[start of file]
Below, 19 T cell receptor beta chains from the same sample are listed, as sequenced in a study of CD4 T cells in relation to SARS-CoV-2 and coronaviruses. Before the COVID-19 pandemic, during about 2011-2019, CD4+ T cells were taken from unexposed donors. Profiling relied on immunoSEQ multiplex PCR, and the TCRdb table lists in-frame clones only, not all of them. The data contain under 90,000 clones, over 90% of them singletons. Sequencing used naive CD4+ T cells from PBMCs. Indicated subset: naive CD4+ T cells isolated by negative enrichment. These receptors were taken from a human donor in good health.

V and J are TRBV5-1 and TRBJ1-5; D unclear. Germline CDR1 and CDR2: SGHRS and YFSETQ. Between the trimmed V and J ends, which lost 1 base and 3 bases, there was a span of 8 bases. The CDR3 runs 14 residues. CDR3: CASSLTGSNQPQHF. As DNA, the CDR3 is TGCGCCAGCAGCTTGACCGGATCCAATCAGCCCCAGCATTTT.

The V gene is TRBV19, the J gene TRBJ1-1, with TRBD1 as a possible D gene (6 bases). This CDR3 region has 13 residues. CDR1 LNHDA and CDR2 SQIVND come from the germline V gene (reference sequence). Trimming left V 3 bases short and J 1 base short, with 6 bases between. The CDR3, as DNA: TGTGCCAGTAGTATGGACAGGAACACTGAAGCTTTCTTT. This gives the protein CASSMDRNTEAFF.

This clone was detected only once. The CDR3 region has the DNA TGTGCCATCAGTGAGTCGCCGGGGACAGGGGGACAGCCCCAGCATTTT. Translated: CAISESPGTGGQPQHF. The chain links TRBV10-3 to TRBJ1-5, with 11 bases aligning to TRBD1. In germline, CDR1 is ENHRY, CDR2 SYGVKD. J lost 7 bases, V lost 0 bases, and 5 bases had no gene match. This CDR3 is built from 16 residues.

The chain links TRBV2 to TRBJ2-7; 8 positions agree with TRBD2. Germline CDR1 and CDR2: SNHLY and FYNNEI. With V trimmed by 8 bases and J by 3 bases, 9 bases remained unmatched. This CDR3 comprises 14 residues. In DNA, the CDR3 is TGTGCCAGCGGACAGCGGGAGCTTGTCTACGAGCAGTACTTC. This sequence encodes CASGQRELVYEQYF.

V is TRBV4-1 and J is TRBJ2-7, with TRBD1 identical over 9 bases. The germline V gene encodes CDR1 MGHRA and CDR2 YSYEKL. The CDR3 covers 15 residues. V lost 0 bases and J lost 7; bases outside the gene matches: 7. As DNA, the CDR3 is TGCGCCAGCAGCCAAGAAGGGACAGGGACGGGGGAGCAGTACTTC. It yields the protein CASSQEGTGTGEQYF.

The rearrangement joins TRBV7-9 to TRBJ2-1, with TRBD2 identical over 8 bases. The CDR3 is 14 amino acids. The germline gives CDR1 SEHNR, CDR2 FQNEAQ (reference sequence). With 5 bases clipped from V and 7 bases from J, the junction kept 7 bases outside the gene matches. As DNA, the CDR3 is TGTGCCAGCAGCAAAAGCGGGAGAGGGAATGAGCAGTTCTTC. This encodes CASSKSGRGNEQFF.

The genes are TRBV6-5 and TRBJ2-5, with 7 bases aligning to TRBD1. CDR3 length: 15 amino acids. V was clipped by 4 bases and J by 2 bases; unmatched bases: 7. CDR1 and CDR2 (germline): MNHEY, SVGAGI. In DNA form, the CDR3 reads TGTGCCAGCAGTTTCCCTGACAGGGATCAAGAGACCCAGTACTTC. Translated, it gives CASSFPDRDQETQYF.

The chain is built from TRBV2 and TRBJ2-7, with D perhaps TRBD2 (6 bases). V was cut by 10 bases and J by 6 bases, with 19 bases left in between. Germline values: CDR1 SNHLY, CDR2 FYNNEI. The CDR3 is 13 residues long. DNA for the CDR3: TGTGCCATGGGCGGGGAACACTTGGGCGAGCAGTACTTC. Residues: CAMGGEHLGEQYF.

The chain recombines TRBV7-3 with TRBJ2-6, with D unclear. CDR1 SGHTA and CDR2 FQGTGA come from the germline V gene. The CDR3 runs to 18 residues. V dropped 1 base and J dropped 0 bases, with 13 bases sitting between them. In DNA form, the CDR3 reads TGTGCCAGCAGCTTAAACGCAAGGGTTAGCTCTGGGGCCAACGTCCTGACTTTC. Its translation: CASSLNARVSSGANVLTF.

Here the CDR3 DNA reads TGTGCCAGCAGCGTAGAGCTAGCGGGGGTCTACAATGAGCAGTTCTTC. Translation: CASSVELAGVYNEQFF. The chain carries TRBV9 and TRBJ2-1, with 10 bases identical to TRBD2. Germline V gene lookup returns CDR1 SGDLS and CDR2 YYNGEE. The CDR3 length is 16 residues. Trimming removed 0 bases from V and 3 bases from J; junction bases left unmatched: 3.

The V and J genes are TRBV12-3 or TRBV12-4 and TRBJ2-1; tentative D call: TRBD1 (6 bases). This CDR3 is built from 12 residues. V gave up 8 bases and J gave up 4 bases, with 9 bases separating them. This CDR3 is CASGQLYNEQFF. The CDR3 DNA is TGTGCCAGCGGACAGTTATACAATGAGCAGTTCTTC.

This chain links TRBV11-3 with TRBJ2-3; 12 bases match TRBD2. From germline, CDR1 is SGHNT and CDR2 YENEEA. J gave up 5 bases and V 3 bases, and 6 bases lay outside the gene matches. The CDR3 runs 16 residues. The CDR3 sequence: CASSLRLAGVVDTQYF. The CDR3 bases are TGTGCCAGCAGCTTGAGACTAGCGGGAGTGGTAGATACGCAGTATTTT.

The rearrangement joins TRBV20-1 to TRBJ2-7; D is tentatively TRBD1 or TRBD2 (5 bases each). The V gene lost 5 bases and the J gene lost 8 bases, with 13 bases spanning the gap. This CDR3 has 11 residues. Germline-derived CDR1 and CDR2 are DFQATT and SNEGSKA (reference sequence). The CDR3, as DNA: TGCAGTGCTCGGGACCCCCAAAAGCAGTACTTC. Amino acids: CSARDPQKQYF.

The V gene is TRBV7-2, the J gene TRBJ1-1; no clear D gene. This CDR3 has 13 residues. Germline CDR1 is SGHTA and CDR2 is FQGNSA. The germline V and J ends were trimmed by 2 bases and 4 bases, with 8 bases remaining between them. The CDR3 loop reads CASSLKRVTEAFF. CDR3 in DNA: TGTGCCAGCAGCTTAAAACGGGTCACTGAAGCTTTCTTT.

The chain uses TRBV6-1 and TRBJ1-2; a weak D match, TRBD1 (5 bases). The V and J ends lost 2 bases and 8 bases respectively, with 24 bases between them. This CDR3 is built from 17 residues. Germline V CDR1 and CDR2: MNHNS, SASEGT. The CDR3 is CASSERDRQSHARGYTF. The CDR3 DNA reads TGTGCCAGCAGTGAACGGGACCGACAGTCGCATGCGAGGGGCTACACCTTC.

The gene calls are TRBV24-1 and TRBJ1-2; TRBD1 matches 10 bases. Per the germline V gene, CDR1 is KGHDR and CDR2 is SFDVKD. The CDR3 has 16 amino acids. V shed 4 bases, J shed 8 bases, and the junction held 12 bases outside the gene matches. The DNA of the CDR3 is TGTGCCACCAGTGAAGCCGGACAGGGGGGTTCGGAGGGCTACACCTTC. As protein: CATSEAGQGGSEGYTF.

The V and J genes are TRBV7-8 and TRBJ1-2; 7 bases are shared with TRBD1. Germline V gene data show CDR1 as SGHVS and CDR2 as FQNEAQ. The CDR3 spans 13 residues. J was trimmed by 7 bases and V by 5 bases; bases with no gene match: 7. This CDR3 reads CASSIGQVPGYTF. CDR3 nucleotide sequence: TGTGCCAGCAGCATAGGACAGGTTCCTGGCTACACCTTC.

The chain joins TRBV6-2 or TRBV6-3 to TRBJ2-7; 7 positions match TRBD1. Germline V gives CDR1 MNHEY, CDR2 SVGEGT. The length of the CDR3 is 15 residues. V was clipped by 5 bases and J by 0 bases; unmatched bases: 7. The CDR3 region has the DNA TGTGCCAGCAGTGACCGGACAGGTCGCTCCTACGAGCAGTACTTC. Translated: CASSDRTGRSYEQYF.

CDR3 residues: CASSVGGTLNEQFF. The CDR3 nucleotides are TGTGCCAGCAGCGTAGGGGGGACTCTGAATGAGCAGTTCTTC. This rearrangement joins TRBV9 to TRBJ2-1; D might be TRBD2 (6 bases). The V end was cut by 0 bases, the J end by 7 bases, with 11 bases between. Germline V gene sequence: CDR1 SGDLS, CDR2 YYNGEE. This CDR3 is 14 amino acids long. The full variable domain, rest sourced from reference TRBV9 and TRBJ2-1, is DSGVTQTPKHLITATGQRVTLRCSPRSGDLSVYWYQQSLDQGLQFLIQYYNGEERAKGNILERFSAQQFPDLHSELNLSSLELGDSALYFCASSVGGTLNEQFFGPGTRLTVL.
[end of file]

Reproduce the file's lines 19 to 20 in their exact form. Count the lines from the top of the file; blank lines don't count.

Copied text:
The chain joins TRBV6-2 or TRBV6-3 to TRBJ2-7; 7 positions match TRBD1. Germline V gives CDR1 MNHEY, CDR2 SVGEGT. The length of the CDR3 is 15 residues. V was clipped by 5 bases and J by 0 bases; unmatched bases: 7. The CDR3 region has the DNA TGTGCCAGCAGTGACCGGACAGGTCGCTCCTACGAGCAGTACTTC. Translated: CASSDRTGRSYEQYF.

CDR3 residues: CASSVGGTLNEQFF. The CDR3 nucleotides are TGTGCCAGCAGCGTAGGGGGGACTCTGAATGAGCAGTTCTTC. This rearrangement joins TRBV9 to TRBJ2-1; D might be TRBD2 (6 bases). The V end was cut by 0 bases, the J end by 7 bases, with 11 bases between. Germline V gene sequence: CDR1 SGDLS, CDR2 YYNGEE. This CDR3 is 14 amino acids long. The full variable domain, rest sourced from reference TRBV9 and TRBJ2-1, is DSGVTQTPKHLITATGQRVTLRCSPRSGDLSVYWYQQSLDQGLQFLIQYYNGEERAKGNILERFSAQQFPDLHSELNLSSLELGDSALYFCASSVGGTLNEQFFGPGTRLTVL.